Although statisticians and politicians seem to think the economy is getting better, many of us aren’t feeling the upswing just yet. Sales are sluggish at best for all of us. Sometimes, instead of trying something wild and crazy to stimulate sales, it’s more about preparation, hard work and going back to the basics – ABCs and 123s.
A – Begin by creating a customer call list. Take some time identifying your target audience. Add to the list those companies who could best use your expertise. Which businesses have you seen falter in the market? Also, don’t forget to consider those businesses that have stopped calling, and call them.
B – Write a short paragraph of what you want the customers to buy from you. Make sure to include your value to the customer. How will you solve their problems? If you can’t explain it, then they can’t buy it. How have you helped other customers? Be prepared with specific examples.
C – Create a script of conversation starters. “Hello Mr. Taylor, I was reading a magazine the other day and noticed that Company XYZ was getting some good ad space and drawing a lot of attention to their new offer. How would you like to beat them at their own game?” or “Hello Ms. Ross, I drove by your office yesterday and saw that you could do so much more to welcome customers into your building with only a few, inexpensive changes. How about I stop in the next time I’m in the neighborhood and show you what I mean?
1 – Keep the conversation going with a prepared list of key questions. But here is the trick. Have a list of prepared answers as well. Your question might be, “Are you struggling to get more out of your marketing dollar?” You could answer, “Many companies are spending less, but getting more for their money by utilising the Internet. When would be a good time to show you some of the things you can do?” Be ready for positive answers as well as negative one.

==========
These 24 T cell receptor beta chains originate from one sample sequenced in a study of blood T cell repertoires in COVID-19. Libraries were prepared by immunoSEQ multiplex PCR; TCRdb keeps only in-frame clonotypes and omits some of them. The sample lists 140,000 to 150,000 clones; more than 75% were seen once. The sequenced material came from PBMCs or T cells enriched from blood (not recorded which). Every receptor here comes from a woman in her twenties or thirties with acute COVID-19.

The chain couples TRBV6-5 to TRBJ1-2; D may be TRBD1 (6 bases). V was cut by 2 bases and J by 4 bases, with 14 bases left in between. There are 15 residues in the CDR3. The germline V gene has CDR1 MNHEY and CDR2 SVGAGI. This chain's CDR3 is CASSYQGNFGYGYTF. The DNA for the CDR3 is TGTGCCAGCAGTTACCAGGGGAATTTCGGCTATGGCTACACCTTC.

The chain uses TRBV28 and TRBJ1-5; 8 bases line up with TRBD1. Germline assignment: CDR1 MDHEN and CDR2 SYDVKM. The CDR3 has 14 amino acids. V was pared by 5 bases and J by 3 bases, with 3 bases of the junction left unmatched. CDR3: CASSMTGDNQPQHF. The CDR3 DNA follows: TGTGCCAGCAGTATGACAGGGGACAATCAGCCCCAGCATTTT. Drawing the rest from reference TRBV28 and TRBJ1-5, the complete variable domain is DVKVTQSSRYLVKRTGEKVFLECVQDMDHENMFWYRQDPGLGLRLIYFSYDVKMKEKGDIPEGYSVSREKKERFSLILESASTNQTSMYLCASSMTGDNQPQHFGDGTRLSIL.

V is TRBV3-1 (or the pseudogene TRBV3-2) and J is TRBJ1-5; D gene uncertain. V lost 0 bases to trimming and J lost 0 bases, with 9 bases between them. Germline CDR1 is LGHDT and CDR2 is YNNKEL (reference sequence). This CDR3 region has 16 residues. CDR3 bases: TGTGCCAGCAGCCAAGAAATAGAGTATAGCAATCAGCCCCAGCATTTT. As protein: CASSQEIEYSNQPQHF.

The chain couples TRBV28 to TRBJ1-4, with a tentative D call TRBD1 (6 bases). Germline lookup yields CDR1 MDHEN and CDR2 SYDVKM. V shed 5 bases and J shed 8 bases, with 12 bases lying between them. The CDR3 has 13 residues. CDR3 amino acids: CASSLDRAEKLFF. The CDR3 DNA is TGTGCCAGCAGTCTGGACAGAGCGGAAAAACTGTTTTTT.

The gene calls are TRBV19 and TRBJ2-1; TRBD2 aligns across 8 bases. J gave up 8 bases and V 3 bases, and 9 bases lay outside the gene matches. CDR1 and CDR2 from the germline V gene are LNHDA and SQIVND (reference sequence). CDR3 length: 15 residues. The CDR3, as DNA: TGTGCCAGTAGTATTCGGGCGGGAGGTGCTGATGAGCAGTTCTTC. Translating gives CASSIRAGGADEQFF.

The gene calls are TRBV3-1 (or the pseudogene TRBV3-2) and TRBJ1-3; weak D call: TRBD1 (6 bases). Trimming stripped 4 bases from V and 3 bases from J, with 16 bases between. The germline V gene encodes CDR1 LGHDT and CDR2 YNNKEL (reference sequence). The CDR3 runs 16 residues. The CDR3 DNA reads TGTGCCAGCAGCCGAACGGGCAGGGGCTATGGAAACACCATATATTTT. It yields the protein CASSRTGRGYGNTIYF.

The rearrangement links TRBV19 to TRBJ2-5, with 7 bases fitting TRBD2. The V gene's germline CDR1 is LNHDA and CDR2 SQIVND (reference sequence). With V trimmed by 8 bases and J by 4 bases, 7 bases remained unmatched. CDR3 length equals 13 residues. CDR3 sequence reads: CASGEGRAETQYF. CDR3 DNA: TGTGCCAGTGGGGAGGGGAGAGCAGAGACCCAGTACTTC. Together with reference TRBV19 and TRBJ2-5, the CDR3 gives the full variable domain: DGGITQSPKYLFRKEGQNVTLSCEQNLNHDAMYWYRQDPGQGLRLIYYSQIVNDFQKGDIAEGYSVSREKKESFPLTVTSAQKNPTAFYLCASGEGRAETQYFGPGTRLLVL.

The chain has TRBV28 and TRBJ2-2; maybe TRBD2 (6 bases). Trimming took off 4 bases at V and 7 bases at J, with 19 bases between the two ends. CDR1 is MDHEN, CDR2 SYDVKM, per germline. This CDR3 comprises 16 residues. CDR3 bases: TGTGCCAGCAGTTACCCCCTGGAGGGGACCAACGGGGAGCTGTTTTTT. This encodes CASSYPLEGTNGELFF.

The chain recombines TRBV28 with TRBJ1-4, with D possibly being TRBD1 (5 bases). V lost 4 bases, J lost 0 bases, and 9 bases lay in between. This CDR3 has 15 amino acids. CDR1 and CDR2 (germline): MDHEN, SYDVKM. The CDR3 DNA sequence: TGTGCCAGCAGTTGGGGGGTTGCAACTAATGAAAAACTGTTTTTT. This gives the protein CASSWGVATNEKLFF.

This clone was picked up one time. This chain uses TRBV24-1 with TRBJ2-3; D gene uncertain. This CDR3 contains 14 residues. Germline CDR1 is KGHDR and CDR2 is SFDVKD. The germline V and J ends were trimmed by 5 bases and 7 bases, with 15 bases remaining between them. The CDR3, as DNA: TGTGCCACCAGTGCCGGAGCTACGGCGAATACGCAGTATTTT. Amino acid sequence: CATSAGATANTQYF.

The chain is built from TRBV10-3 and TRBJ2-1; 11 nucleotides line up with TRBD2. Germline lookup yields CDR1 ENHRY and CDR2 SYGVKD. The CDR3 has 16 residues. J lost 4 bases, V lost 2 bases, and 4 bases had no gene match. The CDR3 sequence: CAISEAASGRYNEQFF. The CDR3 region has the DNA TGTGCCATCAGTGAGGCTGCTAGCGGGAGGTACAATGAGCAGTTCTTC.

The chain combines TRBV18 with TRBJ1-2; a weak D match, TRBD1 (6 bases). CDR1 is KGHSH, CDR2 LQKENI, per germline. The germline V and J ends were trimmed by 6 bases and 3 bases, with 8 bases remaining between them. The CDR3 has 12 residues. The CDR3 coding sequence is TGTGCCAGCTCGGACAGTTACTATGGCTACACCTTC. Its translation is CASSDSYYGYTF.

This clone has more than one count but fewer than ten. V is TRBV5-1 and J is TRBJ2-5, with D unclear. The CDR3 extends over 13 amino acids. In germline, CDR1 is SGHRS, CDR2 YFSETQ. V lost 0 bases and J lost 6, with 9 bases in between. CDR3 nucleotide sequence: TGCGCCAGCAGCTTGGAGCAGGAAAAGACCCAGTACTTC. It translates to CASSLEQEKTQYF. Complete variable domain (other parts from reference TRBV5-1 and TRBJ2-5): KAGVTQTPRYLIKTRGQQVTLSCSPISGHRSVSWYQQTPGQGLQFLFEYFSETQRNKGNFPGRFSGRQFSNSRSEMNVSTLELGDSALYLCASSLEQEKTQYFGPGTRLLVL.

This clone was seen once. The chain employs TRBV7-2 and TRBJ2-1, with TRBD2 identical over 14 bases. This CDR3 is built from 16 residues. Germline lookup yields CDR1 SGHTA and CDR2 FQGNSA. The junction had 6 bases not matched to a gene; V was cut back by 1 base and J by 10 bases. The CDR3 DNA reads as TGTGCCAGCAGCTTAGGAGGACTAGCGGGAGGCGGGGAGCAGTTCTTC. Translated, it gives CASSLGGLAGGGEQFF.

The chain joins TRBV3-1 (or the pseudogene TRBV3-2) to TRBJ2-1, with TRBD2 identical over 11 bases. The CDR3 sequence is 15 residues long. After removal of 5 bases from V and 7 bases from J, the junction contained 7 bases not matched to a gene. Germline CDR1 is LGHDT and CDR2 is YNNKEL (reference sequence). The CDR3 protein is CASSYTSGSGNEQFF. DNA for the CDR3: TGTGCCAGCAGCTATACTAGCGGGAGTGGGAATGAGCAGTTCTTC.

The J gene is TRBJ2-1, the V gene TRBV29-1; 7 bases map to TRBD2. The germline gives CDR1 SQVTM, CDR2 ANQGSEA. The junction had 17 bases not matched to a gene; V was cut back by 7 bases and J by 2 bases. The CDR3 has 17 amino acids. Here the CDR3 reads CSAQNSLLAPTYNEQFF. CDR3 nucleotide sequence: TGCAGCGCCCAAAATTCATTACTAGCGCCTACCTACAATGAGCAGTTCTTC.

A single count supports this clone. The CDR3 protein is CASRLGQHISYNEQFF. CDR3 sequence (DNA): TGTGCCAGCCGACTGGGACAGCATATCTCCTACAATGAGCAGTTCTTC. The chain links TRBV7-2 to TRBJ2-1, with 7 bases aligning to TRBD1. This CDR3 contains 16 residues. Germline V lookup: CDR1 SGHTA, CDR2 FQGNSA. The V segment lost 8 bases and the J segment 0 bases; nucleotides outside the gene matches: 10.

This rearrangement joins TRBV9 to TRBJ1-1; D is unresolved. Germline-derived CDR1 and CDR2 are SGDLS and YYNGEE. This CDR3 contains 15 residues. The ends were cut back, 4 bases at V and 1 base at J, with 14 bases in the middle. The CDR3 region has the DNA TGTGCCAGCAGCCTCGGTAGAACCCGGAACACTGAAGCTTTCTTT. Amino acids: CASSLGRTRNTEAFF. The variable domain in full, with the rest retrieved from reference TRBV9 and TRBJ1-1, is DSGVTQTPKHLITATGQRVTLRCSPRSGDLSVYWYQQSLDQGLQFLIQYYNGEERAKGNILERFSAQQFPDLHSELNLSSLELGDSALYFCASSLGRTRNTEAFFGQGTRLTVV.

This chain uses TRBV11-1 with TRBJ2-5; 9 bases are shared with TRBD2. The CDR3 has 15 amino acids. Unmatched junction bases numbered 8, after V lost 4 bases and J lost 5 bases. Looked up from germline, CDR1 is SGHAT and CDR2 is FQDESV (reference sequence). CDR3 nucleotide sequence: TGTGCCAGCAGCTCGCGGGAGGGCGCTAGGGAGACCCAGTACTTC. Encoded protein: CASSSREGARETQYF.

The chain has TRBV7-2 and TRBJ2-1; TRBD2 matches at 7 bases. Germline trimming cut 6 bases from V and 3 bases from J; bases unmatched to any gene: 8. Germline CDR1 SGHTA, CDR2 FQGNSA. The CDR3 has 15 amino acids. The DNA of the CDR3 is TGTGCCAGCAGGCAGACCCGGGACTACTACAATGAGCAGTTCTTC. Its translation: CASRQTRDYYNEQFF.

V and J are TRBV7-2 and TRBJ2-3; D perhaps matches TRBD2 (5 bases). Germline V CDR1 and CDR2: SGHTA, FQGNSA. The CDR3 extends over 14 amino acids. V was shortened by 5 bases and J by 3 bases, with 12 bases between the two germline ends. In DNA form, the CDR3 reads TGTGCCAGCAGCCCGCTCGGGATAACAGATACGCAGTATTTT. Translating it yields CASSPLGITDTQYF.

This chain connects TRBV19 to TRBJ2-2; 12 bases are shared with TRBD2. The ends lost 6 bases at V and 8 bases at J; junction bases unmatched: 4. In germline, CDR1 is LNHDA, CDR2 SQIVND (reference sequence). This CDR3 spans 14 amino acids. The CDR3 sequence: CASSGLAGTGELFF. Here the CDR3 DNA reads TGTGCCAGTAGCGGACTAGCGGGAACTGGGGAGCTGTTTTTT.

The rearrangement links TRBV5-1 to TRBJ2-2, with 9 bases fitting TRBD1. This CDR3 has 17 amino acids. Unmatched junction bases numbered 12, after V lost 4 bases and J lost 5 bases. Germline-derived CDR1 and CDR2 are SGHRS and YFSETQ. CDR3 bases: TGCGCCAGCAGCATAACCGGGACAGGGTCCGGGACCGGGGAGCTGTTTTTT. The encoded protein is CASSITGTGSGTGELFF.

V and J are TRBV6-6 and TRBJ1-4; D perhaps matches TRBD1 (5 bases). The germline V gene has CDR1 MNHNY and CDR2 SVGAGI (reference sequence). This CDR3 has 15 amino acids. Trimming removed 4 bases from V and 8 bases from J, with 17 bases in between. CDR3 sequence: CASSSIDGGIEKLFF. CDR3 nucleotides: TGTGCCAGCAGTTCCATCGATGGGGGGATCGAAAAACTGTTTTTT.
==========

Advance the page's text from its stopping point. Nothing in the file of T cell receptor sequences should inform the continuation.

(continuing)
2 – Be prepared to handle any objection they may have. Don’t argue with them. Focus on the outcomes. Don’t attack them and don’t be defensive. Do lead them to answer their own objections. Make sure you understand the issue, but summarizing what you think they’ve said and repeat it back to them. “I want to be clear about what you’re saying …”, or, “If I understand what you’re saying, …”
3 – Before you leave the office prepare yourself for the meeting. Understand that it will be a different conversation with a CFO than a CIO. Research the company, finding out where they stand financially and compared to their competition. What marketing are they doing now and how successful does it seem to be. What is your plan for making it better?
Before customers will sign on with you, they have to trust that you understand them and their business. Create relationships that will last by returning to the basics of selling and WIN!